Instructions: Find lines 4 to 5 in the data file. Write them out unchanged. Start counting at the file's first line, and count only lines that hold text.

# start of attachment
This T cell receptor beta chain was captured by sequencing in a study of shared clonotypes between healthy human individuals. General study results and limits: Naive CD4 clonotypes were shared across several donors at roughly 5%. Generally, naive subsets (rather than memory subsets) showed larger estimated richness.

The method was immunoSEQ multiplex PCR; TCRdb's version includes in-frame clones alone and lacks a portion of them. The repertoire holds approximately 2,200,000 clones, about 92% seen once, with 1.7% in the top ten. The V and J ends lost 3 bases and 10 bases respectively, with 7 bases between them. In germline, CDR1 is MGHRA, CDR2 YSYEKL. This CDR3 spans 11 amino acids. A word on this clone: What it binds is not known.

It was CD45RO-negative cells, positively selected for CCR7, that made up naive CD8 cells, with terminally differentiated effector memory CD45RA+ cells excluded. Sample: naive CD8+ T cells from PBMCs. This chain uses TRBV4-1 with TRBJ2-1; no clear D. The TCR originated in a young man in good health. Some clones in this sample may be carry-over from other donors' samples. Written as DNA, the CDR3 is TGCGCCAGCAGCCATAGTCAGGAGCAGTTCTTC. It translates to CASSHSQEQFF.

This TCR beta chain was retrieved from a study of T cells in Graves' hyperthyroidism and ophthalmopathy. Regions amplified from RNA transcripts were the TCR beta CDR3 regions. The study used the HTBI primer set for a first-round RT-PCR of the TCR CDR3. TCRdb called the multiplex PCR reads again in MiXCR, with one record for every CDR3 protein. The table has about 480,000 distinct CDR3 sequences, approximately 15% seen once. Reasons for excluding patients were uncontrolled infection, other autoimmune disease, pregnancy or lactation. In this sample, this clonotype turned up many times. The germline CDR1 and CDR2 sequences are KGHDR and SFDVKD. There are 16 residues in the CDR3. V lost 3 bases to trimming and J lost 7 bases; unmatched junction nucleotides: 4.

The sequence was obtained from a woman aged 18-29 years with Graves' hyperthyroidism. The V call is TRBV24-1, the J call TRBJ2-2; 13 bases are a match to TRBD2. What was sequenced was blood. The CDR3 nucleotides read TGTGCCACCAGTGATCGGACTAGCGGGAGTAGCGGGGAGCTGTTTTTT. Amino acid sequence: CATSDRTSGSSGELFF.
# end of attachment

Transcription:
This TCR beta chain was retrieved from a study of T cells in Graves' hyperthyroidism and ophthalmopathy. Regions amplified from RNA transcripts were the TCR beta CDR3 regions. The study used the HTBI primer set for a first-round RT-PCR of the TCR CDR3. TCRdb called the multiplex PCR reads again in MiXCR, with one record for every CDR3 protein. The table has about 480,000 distinct CDR3 sequences, approximately 15% seen once. Reasons for excluding patients were uncontrolled infection, other autoimmune disease, pregnancy or lactation. In this sample, this clonotype turned up many times. The germline CDR1 and CDR2 sequences are KGHDR and SFDVKD. There are 16 residues in the CDR3. V lost 3 bases to trimming and J lost 7 bases; unmatched junction nucleotides: 4.

The sequence was obtained from a woman aged 18-29 years with Graves' hyperthyroidism. The V call is TRBV24-1, the J call TRBJ2-2; 13 bases are a match to TRBD2. What was sequenced was blood. The CDR3 nucleotides read TGTGCCACCAGTGATCGGACTAGCGGGAGTAGCGGGGAGCTGTTTTTT. Amino acid sequence: CATSDRTSGSSGELFF.